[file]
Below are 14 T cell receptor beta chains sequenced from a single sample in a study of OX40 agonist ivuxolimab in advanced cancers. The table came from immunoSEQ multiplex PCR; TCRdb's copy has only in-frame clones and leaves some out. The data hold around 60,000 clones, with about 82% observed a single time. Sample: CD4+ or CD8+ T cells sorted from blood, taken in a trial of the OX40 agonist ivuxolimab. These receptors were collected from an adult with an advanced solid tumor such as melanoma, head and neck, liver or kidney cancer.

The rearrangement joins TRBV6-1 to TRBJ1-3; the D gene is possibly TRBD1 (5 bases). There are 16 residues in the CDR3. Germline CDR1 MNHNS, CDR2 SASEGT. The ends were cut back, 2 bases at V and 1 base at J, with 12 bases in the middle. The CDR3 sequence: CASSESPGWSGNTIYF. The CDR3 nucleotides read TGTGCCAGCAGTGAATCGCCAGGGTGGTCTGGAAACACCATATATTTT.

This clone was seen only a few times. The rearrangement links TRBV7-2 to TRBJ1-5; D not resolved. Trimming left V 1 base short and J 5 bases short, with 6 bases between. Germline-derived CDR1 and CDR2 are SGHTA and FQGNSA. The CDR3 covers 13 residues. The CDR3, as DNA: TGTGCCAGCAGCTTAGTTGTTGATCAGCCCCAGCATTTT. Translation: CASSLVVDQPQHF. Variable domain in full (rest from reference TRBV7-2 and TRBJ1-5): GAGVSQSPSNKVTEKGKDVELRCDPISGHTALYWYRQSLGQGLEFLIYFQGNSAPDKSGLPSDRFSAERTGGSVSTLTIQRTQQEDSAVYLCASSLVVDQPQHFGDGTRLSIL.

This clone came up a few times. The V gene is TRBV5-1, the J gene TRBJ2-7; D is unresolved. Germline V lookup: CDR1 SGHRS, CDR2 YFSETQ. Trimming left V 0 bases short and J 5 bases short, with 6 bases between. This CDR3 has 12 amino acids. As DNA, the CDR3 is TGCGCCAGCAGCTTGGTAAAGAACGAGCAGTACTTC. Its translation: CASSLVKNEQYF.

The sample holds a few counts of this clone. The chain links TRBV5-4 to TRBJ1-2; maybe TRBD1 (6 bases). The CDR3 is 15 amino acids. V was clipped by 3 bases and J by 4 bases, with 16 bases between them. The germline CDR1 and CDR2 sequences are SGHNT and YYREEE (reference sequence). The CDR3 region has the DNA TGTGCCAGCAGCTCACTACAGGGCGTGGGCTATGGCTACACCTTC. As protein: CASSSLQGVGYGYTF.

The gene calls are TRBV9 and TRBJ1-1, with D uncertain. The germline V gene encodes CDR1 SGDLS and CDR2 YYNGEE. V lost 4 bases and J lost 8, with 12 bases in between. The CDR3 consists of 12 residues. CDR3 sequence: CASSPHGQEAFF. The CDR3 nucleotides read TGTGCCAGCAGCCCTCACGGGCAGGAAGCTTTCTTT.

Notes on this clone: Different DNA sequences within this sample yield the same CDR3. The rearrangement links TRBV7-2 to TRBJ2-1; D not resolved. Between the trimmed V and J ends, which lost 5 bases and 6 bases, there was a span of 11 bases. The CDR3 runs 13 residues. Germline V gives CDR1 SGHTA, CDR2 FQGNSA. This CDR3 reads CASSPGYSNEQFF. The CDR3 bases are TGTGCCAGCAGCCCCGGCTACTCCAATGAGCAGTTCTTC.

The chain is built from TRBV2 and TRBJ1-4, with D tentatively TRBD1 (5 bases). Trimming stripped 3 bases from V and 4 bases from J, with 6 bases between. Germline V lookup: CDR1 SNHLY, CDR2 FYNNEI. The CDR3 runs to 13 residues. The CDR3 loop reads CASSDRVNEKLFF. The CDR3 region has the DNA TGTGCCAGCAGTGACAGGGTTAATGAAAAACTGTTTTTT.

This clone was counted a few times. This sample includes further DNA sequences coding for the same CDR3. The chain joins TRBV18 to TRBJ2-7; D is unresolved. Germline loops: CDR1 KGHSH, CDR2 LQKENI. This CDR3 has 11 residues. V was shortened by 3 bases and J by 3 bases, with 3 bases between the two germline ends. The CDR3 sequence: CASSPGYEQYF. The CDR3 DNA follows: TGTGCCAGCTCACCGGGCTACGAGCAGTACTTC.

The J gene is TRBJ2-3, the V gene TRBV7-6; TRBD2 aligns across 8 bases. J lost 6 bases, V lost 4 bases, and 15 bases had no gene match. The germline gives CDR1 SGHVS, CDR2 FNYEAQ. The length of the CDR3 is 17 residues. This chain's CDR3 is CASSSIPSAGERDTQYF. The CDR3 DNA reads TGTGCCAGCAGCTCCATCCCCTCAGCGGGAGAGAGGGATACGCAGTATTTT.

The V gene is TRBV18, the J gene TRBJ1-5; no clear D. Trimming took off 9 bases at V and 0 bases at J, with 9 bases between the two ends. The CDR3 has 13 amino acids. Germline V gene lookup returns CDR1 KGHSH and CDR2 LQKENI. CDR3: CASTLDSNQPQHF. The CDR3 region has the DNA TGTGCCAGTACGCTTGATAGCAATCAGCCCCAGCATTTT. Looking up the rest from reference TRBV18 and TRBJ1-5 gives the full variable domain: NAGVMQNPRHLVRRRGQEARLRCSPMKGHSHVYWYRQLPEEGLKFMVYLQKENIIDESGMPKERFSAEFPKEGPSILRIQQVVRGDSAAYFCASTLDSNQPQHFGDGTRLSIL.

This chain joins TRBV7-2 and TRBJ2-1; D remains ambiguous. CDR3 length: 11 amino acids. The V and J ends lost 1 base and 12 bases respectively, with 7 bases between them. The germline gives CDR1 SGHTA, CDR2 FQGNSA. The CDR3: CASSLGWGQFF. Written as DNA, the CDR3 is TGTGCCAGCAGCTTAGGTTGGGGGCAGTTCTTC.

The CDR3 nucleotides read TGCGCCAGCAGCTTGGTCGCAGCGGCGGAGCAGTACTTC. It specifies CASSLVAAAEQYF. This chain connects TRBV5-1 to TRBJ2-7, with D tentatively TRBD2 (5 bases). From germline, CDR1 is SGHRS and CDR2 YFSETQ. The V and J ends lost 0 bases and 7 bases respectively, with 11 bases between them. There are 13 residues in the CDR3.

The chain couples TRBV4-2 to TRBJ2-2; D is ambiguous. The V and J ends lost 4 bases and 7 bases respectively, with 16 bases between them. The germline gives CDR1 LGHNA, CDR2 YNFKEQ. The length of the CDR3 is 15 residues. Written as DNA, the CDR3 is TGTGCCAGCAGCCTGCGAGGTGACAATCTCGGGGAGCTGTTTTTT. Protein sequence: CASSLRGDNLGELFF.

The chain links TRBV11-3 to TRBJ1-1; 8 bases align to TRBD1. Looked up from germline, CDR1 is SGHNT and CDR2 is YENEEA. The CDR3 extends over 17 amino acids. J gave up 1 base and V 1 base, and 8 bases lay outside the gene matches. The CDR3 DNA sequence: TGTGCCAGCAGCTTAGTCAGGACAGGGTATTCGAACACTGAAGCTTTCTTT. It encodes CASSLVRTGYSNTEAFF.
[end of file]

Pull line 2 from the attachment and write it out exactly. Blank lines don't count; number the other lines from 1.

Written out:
The rearrangement joins TRBV6-1 to TRBJ1-3; the D gene is possibly TRBD1 (5 bases). There are 16 residues in the CDR3. Germline CDR1 MNHNS, CDR2 SASEGT. The ends were cut back, 2 bases at V and 1 base at J, with 12 bases in the middle. The CDR3 sequence: CASSESPGWSGNTIYF. The CDR3 nucleotides read TGTGCCAGCAGTGAATCGCCAGGGTGGTCTGGAAACACCATATATTTT.